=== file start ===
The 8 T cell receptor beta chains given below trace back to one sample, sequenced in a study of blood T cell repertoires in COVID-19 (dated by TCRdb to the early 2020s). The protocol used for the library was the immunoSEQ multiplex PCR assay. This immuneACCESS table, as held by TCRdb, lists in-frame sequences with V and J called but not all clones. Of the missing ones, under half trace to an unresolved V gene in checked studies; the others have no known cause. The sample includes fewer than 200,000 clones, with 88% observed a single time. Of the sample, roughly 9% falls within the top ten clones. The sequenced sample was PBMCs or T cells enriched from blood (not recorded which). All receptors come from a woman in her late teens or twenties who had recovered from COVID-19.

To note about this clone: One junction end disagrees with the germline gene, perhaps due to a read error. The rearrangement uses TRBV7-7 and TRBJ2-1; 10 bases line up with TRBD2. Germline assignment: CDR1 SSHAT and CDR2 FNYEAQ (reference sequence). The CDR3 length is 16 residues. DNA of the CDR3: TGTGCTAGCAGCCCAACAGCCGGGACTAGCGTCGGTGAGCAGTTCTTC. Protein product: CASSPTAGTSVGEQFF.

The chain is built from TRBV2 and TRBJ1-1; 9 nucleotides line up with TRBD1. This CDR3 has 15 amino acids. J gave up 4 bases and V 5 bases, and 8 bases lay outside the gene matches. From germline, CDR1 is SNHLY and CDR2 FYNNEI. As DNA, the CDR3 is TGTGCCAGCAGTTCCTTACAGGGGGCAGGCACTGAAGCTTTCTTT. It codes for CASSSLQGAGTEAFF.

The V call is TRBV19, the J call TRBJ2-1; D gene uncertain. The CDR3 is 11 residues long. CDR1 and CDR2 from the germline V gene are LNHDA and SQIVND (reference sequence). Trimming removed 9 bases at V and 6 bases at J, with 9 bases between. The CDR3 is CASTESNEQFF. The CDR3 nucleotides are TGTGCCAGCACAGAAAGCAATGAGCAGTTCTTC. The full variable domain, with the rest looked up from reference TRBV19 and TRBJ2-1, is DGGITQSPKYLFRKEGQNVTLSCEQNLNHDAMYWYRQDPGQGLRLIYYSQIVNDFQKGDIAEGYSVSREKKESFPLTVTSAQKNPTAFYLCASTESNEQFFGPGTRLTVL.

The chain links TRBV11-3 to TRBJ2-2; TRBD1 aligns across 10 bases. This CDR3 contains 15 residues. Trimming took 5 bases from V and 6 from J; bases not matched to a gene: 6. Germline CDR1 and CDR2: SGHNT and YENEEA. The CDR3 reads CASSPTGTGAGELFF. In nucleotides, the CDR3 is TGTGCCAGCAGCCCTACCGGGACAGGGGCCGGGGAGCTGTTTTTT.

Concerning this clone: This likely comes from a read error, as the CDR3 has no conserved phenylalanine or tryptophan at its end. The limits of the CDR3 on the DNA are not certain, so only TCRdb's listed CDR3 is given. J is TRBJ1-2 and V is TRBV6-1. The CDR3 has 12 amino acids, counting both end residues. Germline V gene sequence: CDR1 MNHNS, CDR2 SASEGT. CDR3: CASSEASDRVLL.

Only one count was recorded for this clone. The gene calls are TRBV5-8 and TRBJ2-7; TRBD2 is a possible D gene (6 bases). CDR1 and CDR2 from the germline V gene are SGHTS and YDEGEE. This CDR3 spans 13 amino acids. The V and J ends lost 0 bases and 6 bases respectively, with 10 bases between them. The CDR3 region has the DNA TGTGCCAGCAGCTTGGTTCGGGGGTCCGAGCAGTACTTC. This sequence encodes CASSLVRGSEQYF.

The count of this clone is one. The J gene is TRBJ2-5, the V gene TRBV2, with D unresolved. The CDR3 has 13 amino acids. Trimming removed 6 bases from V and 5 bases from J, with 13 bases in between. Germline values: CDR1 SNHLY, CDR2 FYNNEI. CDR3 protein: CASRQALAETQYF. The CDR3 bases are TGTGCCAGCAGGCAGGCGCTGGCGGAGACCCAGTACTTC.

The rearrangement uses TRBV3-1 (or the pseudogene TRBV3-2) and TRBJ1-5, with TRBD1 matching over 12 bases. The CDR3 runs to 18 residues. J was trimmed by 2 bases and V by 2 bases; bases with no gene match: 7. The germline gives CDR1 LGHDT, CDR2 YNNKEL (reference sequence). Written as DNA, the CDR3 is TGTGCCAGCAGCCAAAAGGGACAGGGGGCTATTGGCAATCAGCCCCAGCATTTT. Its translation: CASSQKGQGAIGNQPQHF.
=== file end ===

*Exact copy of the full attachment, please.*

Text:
The 8 T cell receptor beta chains given below trace back to one sample, sequenced in a study of blood T cell repertoires in COVID-19 (dated by TCRdb to the early 2020s). The protocol used for the library was the immunoSEQ multiplex PCR assay. This immuneACCESS table, as held by TCRdb, lists in-frame sequences with V and J called but not all clones. Of the missing ones, under half trace to an unresolved V gene in checked studies; the others have no known cause. The sample includes fewer than 200,000 clones, with 88% observed a single time. Of the sample, roughly 9% falls within the top ten clones. The sequenced sample was PBMCs or T cells enriched from blood (not recorded which). All receptors come from a woman in her late teens or twenties who had recovered from COVID-19.

To note about this clone: One junction end disagrees with the germline gene, perhaps due to a read error. The rearrangement uses TRBV7-7 and TRBJ2-1; 10 bases line up with TRBD2. Germline assignment: CDR1 SSHAT and CDR2 FNYEAQ (reference sequence). The CDR3 length is 16 residues. DNA of the CDR3: TGTGCTAGCAGCCCAACAGCCGGGACTAGCGTCGGTGAGCAGTTCTTC. Protein product: CASSPTAGTSVGEQFF.

The chain is built from TRBV2 and TRBJ1-1; 9 nucleotides line up with TRBD1. This CDR3 has 15 amino acids. J gave up 4 bases and V 5 bases, and 8 bases lay outside the gene matches. From germline, CDR1 is SNHLY and CDR2 FYNNEI. As DNA, the CDR3 is TGTGCCAGCAGTTCCTTACAGGGGGCAGGCACTGAAGCTTTCTTT. It codes for CASSSLQGAGTEAFF.

The V call is TRBV19, the J call TRBJ2-1; D gene uncertain. The CDR3 is 11 residues long. CDR1 and CDR2 from the germline V gene are LNHDA and SQIVND (reference sequence). Trimming removed 9 bases at V and 6 bases at J, with 9 bases between. The CDR3 is CASTESNEQFF. The CDR3 nucleotides are TGTGCCAGCACAGAAAGCAATGAGCAGTTCTTC. The full variable domain, with the rest looked up from reference TRBV19 and TRBJ2-1, is DGGITQSPKYLFRKEGQNVTLSCEQNLNHDAMYWYRQDPGQGLRLIYYSQIVNDFQKGDIAEGYSVSREKKESFPLTVTSAQKNPTAFYLCASTESNEQFFGPGTRLTVL.

The chain links TRBV11-3 to TRBJ2-2; TRBD1 aligns across 10 bases. This CDR3 contains 15 residues. Trimming took 5 bases from V and 6 from J; bases not matched to a gene: 6. Germline CDR1 and CDR2: SGHNT and YENEEA. The CDR3 reads CASSPTGTGAGELFF. In nucleotides, the CDR3 is TGTGCCAGCAGCCCTACCGGGACAGGGGCCGGGGAGCTGTTTTTT.

Concerning this clone: This likely comes from a read error, as the CDR3 has no conserved phenylalanine or tryptophan at its end. The limits of the CDR3 on the DNA are not certain, so only TCRdb's listed CDR3 is given. J is TRBJ1-2 and V is TRBV6-1. The CDR3 has 12 amino acids, counting both end residues. Germline V gene sequence: CDR1 MNHNS, CDR2 SASEGT. CDR3: CASSEASDRVLL.

Only one count was recorded for this clone. The gene calls are TRBV5-8 and TRBJ2-7; TRBD2 is a possible D gene (6 bases). CDR1 and CDR2 from the germline V gene are SGHTS and YDEGEE. This CDR3 spans 13 amino acids. The V and J ends lost 0 bases and 6 bases respectively, with 10 bases between them. The CDR3 region has the DNA TGTGCCAGCAGCTTGGTTCGGGGGTCCGAGCAGTACTTC. This sequence encodes CASSLVRGSEQYF.

The count of this clone is one. The J gene is TRBJ2-5, the V gene TRBV2, with D unresolved. The CDR3 has 13 amino acids. Trimming removed 6 bases from V and 5 bases from J, with 13 bases in between. Germline values: CDR1 SNHLY, CDR2 FYNNEI. CDR3 protein: CASRQALAETQYF. The CDR3 bases are TGTGCCAGCAGGCAGGCGCTGGCGGAGACCCAGTACTTC.

The rearrangement uses TRBV3-1 (or the pseudogene TRBV3-2) and TRBJ1-5, with TRBD1 matching over 12 bases. The CDR3 runs to 18 residues. J was trimmed by 2 bases and V by 2 bases; bases with no gene match: 7. The germline gives CDR1 LGHDT, CDR2 YNNKEL (reference sequence). Written as DNA, the CDR3 is TGTGCCAGCAGCCAAAAGGGACAGGGGGCTATTGGCAATCAGCCCCAGCATTTT. Its translation: CASSQKGQGAIGNQPQHF.